A BitTorrent Client WebUI Shouldn’t Be Shared With The Entire Internet

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While it's nice to share a bottle of fine wine over a tasty meal with a loved one, some things are best unshared. Take torrent client web interfaces, for example. They can be convenient and in some cases look very nice but with no security, every download has a global audience, including new torrent transfers added by passing strangers.

pirate tvThe word ‘open’ in a connected world can be something positive. Open source, for example, or open library. On other occasions the opposite can be true; unnecessary ports left open on a router springs to mind.

For millions of people using devices that appear to configure themselves, whether something is open or closed is irrelevant. If a device immediately works as promised, oftentimes that’s good enough. The problem with some internet-connected devices is that in order to immediately work in the hands of a novice, security gives way to ease of use, and that can end in disaster.

Torrent Client WebUI

Many of today’s torrent clients can be operated via a web interface, commonly known as a WebUI. A typical WebUI is accessed via a web browser, with the client’s IP address and a specified port number providing remote access.

In a LAN environment (the part of a network behind the router, such as a home) the torrent client’s web interface serves local users, i.e those with direct access to the local network, typically via Wifi. The problems begin when a torrent client’s WebUI is exposed to the wider internet. In broad terms, instead of the client being restricted to IP addresses reserved for local uses (starting or, anyone with a web browser anywhere in the world can access the UI too.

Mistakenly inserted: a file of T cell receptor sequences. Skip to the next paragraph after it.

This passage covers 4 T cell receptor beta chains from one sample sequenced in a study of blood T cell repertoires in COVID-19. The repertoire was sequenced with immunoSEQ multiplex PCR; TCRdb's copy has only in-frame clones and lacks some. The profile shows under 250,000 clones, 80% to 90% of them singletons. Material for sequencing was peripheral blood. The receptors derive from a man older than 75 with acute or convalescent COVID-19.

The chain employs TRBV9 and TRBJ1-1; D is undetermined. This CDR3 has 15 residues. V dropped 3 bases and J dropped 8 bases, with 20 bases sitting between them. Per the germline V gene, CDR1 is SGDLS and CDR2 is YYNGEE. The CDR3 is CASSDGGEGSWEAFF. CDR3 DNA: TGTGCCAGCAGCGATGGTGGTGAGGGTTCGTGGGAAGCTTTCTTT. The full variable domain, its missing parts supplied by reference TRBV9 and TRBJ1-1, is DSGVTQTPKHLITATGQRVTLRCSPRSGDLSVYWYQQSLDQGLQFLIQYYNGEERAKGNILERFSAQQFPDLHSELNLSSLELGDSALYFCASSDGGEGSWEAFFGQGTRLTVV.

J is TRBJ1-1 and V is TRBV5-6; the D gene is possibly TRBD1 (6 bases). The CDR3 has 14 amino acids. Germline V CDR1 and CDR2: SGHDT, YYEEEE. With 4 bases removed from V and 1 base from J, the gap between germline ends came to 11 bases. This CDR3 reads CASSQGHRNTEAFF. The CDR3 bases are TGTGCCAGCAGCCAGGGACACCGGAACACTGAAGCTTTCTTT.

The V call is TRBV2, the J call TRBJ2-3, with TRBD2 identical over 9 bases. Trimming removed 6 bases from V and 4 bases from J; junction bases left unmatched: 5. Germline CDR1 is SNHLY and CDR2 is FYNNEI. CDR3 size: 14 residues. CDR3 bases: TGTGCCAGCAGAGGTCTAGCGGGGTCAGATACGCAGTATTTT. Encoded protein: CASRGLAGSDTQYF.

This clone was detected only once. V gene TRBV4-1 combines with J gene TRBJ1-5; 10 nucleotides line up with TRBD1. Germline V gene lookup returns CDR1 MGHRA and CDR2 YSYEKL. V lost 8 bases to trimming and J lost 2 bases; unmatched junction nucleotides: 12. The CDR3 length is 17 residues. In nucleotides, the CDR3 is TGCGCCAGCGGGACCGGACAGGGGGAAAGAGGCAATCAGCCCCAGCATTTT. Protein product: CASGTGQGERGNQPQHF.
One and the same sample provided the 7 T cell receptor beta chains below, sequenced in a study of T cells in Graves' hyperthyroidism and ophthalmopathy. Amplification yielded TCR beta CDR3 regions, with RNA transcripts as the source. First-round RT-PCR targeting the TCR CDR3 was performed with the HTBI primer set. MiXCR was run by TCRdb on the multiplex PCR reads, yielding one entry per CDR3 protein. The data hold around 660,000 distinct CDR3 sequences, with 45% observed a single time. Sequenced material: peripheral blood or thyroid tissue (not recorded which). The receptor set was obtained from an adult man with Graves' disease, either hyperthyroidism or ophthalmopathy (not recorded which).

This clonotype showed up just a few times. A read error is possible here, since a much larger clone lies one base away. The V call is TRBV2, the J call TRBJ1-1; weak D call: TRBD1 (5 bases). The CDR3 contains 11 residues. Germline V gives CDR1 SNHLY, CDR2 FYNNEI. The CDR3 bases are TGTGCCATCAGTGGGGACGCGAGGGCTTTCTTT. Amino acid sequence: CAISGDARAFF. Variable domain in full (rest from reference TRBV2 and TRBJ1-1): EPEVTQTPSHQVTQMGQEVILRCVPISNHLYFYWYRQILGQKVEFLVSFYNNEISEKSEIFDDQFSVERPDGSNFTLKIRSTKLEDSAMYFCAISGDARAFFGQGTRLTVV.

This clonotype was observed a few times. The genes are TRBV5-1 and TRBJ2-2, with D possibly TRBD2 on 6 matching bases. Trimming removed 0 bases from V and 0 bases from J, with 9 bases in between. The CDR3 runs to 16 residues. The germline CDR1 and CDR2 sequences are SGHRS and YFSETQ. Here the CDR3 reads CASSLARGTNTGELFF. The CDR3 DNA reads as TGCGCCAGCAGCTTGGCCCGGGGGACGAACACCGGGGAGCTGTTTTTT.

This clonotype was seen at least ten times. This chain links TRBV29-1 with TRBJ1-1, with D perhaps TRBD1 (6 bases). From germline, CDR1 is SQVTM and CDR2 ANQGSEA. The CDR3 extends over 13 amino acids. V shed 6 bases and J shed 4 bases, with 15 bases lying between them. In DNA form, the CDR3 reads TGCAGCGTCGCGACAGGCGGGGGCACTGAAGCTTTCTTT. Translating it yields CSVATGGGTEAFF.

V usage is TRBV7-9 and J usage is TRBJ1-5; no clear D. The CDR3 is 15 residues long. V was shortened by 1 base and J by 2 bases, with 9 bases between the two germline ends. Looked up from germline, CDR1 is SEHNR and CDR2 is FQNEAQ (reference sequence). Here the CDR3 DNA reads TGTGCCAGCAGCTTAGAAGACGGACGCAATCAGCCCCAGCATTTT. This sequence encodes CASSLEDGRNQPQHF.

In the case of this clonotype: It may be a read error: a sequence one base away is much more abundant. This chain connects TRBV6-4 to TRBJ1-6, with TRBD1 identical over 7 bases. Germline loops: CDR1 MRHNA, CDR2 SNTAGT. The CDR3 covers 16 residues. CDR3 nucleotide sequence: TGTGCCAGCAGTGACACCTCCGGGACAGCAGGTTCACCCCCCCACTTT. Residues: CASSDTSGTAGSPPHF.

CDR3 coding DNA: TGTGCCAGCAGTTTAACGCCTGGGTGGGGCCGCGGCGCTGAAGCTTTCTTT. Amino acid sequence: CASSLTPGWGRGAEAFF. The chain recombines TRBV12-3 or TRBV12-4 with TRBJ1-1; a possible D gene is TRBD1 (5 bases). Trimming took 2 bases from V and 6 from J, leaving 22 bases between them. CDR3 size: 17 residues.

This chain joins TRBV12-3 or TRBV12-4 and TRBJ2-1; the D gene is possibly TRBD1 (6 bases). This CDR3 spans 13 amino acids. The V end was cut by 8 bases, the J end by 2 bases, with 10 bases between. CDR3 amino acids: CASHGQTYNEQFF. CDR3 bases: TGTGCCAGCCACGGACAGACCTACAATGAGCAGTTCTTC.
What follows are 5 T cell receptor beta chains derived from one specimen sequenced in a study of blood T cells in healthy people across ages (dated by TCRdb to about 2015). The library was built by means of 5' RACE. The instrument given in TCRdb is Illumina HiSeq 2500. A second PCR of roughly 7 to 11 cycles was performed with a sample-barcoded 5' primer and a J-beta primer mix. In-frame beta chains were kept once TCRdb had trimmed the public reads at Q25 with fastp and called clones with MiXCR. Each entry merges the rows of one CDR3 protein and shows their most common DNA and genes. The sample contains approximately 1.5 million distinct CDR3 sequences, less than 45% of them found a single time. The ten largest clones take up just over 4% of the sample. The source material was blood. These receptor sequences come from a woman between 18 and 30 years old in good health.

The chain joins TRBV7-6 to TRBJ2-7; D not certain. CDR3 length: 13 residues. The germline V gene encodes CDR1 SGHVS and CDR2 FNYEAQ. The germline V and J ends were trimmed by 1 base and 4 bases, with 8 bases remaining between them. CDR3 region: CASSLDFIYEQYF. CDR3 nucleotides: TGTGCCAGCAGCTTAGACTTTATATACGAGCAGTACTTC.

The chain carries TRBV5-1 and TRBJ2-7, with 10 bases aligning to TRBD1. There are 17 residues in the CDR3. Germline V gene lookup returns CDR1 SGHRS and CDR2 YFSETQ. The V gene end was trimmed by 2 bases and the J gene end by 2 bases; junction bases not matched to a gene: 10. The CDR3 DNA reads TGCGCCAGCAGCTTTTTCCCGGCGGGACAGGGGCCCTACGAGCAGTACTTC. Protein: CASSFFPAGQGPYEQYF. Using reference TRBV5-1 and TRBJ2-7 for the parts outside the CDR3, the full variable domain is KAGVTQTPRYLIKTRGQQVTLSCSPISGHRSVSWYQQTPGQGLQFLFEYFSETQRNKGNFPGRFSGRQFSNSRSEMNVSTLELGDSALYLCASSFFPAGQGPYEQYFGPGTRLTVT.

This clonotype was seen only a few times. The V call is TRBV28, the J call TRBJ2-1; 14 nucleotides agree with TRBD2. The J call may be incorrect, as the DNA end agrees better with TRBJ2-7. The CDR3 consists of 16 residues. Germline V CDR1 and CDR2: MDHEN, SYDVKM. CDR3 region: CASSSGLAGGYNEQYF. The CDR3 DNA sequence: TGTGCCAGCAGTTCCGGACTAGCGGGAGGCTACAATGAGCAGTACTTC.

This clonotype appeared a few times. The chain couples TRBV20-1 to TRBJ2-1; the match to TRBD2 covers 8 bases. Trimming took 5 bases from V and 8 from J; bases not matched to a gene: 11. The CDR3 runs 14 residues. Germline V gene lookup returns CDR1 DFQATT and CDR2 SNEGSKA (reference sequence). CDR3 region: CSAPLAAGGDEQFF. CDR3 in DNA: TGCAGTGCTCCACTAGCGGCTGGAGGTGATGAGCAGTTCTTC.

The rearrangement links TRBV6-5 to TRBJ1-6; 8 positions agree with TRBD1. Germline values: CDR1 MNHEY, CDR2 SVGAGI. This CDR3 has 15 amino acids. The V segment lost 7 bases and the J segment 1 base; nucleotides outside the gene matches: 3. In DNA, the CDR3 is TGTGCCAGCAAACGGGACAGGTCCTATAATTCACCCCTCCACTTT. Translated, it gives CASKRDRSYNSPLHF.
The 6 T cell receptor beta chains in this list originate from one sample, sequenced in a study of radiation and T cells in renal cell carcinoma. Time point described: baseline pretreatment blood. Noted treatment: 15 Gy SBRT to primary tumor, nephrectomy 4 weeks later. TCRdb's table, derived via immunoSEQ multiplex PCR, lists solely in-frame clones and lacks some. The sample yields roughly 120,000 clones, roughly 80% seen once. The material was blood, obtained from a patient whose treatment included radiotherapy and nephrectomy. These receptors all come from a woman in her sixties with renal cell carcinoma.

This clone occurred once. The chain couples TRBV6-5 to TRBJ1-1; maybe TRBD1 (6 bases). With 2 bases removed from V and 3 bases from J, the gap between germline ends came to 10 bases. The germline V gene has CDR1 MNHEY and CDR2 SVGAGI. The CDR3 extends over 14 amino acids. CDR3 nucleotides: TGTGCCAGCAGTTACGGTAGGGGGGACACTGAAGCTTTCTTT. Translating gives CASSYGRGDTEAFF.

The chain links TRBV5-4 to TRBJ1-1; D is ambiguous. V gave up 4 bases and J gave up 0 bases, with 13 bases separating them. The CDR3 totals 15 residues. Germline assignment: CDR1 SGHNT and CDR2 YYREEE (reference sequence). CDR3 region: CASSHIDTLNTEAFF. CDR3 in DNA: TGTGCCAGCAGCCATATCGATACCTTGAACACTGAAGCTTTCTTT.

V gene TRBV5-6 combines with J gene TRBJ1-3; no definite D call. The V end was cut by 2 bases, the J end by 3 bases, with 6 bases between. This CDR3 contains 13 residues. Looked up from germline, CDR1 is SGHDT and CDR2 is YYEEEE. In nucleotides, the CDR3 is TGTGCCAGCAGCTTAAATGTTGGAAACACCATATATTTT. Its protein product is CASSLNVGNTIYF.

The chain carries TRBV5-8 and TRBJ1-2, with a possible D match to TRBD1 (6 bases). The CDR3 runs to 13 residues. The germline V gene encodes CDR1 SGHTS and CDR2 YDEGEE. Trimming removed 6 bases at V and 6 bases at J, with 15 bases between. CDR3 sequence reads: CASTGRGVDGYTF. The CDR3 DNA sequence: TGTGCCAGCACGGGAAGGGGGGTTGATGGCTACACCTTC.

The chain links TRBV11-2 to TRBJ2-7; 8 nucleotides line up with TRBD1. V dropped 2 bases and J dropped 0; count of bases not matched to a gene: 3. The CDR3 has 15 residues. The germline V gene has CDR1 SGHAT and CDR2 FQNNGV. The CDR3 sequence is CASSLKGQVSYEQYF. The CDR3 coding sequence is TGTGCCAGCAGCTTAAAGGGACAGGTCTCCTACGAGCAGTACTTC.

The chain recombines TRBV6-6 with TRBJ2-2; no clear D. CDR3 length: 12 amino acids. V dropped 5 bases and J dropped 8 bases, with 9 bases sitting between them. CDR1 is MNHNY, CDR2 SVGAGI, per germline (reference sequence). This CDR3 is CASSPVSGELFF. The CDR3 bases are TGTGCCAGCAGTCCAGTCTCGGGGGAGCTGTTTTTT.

In many cases, a WebUI can be secured with a password or by other means but when users are allowed to do that themselves, many never do, despite the warnings. That could end in disaster if the wrong person decides to let rip from the other side of the world.

Specialized Search Engines

Internet-connected devices are easily found using services such as Shodan, Censys, Fofa and Onyphe.io and those that are poorly configured are in plentiful supply.


The image above shows a WebUI for the Tixati torrent client. With zero security, everything is on full display, just as it is for the person who operates the client, whoever they might be. This means that all downloads and uploads can be browsed, including data related to those transfers, as seen below.


It can take just a couple of minutes to find hundreds of open clients. A common WebUI seen in the wild belongs to qBittorrent but the overwhelming majority are locked down, just as they should be.

That’s Not Ideal

For reasons that aren’t entirely clear, the Android torrent client ‘tTorrent‘ is quite popular in Russia.


It’s possible that people install tTorrent on always-on set-top boxes, so the latest movies are ready to go as soon as they get home from work, or the local bar. The problem here is that with an entirely exposed WebUI, people can find out what Russians are downloading.


The average Russian citizen probably won’t mind if outsiders discover their Mortal Kombat habit; they made the decision to download it, so that’s that.

But what if strangers passing by in the night had influence over content consumed locally? What if those strangers decided to utilize their control of an open WebUI to share news from the other side of the world, downloaded directly to their new friend’s Android device?

If they did, it might look a lot like this….




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